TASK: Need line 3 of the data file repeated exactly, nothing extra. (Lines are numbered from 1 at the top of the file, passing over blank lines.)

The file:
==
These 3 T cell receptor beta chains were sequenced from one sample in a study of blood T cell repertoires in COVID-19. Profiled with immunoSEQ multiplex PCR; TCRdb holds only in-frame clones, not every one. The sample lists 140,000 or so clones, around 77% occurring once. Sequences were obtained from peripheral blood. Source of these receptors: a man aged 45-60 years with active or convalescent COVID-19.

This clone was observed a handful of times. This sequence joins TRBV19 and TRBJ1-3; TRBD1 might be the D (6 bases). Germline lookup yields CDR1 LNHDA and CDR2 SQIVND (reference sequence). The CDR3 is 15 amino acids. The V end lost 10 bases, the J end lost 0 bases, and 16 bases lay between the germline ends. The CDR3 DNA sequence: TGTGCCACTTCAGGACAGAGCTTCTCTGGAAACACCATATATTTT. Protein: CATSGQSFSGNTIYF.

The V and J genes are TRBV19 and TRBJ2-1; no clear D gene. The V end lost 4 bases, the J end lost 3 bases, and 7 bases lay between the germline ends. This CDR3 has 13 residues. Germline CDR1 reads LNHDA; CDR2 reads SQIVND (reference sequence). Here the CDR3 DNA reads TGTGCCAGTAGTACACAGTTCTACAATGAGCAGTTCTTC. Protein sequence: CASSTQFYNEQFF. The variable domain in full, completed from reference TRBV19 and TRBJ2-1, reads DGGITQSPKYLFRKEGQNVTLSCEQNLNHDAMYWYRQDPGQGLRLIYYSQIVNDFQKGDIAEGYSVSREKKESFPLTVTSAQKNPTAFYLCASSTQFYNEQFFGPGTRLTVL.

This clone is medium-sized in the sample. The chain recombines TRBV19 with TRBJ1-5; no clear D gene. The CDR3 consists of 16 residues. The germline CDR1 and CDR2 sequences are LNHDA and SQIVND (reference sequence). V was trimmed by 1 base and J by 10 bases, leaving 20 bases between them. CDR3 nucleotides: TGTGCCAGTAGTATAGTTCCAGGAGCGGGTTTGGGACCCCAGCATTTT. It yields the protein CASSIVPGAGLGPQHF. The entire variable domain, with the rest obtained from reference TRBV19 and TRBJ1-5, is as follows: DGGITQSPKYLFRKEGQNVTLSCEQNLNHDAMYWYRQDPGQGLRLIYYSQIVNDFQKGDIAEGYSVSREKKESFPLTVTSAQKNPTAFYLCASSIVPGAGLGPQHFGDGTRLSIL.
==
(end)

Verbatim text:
The V and J genes are TRBV19 and TRBJ2-1; no clear D gene. The V end lost 4 bases, the J end lost 3 bases, and 7 bases lay between the germline ends. This CDR3 has 13 residues. Germline CDR1 reads LNHDA; CDR2 reads SQIVND (reference sequence). Here the CDR3 DNA reads TGTGCCAGTAGTACACAGTTCTACAATGAGCAGTTCTTC. Protein sequence: CASSTQFYNEQFF. The variable domain in full, completed from reference TRBV19 and TRBJ2-1, reads DGGITQSPKYLFRKEGQNVTLSCEQNLNHDAMYWYRQDPGQGLRLIYYSQIVNDFQKGDIAEGYSVSREKKESFPLTVTSAQKNPTAFYLCASSTQFYNEQFFGPGTRLTVL.